How Much Can a Landlord Raise Rent in Maryland

Maryland has no state laws regulating rent raises, although some cities impose local ordinances to help protect renters from unfair increases.
Written by Kathryn Mae Kurlychek
Reviewed by Melanie Reiff
There are no statewide rent control laws in
, but local ordinances help prevent your landlord from raising your rent without notice, and your landlord may not raise your rent more than once in 12 months. 
As rental prices rise across the country, tenants everywhere are experiencing raises in rent. Unfortunately, like many other states, Maryland lacks statewide rent control regulations. But, that doesn't mean your landlord can raise your rent whenever they want or for any reason. But what, exactly, is legal when it comes to rent increases, and how can you cope?
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How much can a landlord raise rent in Maryland?

There is no legal limit to how much your landlord can raise your rent in Maryland. 
You might be thinking, huh? How is that possible? Believe it or not, Maryland’s not alone—several states throughout the U.S. lack statewide rent control regulations, including New York, Maine, and Montana. Some cities and counties do, however, enforce local ordinances that cap rent increases and regulate a landlord’s ability to raise the rent on a property. 
But technically speaking, there’s no state law that can stop your landlord from raising your rent from $1,200 to $2,200 next month. So what do you do if that happens?
Don't panic—the chances of your landlord increasing your rent just because they want more money are drastically low. While rent amounts have been rising across the board, landlords still need to set the rent at a fair market price to attract and retain tenants. Any increase you receive is most likely to cover the inflated rates the landlord is paying in material, energy, and labor.
Additionally, there are also a number of local ordinances and general standards that indirectly help regulate rent increases.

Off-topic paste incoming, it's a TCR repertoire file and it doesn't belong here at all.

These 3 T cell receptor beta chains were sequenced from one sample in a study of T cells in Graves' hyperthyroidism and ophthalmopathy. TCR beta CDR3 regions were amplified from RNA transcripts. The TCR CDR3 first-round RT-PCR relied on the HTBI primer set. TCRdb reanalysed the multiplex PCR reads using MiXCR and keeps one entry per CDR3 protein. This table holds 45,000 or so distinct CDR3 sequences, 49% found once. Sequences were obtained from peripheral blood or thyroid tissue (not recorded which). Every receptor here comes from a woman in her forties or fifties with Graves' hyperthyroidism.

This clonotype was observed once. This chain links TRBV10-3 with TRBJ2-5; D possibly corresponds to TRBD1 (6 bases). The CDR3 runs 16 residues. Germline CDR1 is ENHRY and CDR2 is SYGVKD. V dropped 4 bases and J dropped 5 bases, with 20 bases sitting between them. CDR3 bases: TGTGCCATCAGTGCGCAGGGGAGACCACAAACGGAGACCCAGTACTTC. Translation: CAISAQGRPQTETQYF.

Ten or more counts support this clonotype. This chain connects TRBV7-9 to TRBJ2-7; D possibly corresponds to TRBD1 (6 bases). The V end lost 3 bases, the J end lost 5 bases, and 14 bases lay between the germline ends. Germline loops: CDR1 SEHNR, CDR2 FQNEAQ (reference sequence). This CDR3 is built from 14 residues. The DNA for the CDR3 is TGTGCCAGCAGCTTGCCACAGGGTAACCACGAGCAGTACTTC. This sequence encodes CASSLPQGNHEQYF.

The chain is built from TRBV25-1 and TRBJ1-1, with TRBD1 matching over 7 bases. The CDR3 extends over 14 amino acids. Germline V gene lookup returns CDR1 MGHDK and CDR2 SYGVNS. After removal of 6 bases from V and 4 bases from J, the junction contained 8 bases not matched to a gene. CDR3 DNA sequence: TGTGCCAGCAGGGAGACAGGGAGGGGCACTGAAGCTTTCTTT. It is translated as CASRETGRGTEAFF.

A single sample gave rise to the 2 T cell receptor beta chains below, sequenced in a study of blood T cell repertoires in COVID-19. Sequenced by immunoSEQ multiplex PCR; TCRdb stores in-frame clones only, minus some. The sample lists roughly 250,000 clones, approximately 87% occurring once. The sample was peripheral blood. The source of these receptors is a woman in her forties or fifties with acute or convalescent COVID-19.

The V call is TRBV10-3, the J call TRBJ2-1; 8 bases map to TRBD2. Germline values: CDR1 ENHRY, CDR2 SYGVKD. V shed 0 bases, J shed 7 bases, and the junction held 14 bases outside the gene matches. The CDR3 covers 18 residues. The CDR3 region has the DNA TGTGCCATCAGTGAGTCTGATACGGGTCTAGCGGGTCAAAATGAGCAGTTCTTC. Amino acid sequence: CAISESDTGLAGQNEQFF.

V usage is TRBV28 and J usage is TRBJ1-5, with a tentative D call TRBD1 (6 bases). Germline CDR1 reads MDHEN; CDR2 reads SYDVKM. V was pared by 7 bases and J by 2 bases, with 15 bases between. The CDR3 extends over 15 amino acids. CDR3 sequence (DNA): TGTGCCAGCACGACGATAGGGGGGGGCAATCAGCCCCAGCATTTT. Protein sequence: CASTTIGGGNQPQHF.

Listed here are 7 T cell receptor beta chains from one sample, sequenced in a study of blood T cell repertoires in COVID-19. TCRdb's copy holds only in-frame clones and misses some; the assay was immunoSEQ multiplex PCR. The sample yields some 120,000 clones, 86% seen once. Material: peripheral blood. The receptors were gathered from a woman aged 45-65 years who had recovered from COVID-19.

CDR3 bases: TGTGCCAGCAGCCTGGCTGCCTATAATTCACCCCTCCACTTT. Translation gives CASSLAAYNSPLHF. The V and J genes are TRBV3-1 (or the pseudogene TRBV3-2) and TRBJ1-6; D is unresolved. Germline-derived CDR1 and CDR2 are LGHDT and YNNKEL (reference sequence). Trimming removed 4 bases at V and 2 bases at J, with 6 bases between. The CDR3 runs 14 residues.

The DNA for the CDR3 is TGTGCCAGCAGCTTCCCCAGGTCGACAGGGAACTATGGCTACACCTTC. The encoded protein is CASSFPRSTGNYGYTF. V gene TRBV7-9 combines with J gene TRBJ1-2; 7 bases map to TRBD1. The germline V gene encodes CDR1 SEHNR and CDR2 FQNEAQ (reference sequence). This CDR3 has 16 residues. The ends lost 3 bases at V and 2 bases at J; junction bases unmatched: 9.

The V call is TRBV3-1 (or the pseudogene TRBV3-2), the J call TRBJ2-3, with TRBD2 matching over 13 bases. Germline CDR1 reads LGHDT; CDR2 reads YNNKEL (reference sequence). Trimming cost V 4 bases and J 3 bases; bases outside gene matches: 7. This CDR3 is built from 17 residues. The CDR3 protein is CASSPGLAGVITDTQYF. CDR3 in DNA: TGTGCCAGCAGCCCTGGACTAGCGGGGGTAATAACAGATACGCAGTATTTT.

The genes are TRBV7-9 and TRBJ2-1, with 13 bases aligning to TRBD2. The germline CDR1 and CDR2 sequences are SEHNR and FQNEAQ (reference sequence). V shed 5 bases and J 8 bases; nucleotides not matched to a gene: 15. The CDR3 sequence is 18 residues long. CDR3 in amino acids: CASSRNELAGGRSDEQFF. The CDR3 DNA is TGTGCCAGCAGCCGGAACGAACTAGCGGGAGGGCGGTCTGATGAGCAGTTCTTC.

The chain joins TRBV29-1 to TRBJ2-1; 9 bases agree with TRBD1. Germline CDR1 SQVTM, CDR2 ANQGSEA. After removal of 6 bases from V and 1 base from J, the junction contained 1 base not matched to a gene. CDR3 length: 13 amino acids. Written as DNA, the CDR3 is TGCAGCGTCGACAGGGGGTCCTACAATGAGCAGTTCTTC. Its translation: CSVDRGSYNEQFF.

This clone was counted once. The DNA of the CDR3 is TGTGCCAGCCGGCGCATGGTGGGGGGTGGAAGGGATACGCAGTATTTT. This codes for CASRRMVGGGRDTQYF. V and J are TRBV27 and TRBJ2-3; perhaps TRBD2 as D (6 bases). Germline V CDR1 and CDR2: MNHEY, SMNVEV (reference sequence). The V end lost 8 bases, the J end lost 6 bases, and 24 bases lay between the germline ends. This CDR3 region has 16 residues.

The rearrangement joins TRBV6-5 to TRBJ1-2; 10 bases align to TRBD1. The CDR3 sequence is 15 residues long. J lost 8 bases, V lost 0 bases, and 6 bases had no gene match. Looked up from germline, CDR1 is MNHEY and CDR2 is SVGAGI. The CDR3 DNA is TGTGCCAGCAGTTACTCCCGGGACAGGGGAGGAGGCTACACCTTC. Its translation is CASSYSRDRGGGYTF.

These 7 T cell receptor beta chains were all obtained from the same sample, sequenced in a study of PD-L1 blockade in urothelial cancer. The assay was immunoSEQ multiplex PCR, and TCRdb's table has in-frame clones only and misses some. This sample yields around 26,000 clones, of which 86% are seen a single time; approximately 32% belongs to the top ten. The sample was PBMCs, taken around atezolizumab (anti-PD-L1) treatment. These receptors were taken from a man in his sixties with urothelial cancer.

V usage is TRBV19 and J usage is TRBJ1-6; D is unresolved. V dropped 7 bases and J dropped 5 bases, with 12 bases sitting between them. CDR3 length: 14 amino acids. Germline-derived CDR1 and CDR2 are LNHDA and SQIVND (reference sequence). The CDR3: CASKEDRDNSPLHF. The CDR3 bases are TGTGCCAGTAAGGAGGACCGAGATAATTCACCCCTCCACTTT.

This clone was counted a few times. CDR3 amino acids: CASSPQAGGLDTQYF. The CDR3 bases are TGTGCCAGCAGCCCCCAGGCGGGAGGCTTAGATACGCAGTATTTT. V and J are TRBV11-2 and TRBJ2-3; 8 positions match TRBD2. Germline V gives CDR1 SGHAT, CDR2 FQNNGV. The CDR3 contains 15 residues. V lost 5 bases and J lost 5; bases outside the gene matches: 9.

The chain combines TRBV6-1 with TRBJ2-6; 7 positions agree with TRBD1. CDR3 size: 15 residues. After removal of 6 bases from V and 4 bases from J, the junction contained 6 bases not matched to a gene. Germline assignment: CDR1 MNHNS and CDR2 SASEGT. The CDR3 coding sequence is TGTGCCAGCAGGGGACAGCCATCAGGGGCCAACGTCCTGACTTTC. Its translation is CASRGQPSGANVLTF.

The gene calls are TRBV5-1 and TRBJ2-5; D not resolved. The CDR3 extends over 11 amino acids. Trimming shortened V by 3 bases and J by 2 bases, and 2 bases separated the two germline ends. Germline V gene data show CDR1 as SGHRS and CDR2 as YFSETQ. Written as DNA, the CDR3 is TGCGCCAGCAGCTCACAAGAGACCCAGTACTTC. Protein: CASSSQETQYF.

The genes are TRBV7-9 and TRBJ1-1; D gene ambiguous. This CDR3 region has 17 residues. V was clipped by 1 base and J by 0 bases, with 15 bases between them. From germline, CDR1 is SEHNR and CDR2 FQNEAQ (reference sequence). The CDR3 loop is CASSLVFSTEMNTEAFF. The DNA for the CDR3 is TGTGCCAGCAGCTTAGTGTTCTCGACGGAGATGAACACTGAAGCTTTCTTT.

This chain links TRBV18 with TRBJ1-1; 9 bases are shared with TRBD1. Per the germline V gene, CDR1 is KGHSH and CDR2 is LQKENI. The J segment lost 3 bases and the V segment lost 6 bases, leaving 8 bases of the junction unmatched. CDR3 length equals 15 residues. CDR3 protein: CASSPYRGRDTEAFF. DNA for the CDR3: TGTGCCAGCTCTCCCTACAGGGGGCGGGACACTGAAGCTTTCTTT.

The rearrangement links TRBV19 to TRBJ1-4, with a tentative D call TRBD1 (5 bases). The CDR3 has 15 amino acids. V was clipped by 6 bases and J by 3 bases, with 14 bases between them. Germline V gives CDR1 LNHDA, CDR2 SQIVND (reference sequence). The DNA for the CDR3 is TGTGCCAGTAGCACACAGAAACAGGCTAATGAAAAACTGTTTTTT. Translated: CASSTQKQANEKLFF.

How much notice does a landlord need to give before they raise the rent?

Maryland law sets no specific statutes of how much advance notice a landlord needs to provide before raising a tenant’s rent—but 30 days is the typical standard. Landlords must submit a notice of the rent increase in writing to the tenant to amend the rent of a month-to-month lease.
Some cities and counties impose their own local ordinances that require landlords to provide more a significant advanced notice:  
  • In Baltimore and Takoma Park, a 60-day notice is required
  • In Montgomery County, a 90-day notice is required
For fixed-lease terms (such as a one-year lease period), the landlord must wait until the lease has expired and a new tenancy begins before raising the rent on a property—unless the lease itself provides for a rent increase. 

When is it illegal to raise rent in Maryland?

In Maryland, it’s generally legal for landlords to increase rent so long as they’ve provided adequate advanced notice. However, there are some circumstances where it’s illegal:
  • Rent cannot be raised in retaliation for a tenant exercising their tenancy rights, such as making a complaint about the rental property.
  • Landlords cannot raise the rent in discrimination against a tenant's identity, including race, color, sex, religion, disability, or family status. 

How to respond to a rent increase

If you’re a Maryland tenant facing increased rent, you have a couple of options. If you’re willing and able, you can always accept the higher rate and begin paying increased rent once your previous lease has expired. 
If you’re less than willing or able to pay your increased rent, here are your alternatives: 
  • If you believe your rent was illegally raised as an act of retaliation or discrimination, you can hire a lawyer to take legal action
  • If you believe the landlord did not provide you with adequate notice of your rent increase, you can file a lawsuit against your landlord. 
  • If you can't afford the higher rent but aren't ready to move, you can try to negotiate a lower price with your landlord. 
  • If you can't afford the higher rent due to the COVID-19 pandemic, you may qualify for assistance and resources through your
    local emergency rental assistance program (ERAP)

How to save money to deal with a rent hike

When you move into a new apartment, you want to make sure your belongings are safe. One of the best ways to ensure your personal property is protected is by getting a renters insurance policy. 
But don’t worry about adding hundreds of dollars to your monthly spending. The average renters insurance policy only costs a few dollars a month!
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Technically, yes. There is no rent freeze in Maryland as a result of the pandemic, so landlords can still raise the rent if they so choose. There are, however, protections in place for those struggling financially as a result of the COVID-19 pandemic. For help accessing resources, you can locate an
emergency rental assistance program
near you.
Between March 2021 and March 2022, rent prices increased across the U.S.
saw one of the most significant rent increases, from 1.6% in 2021 to 11.6% in 2022.
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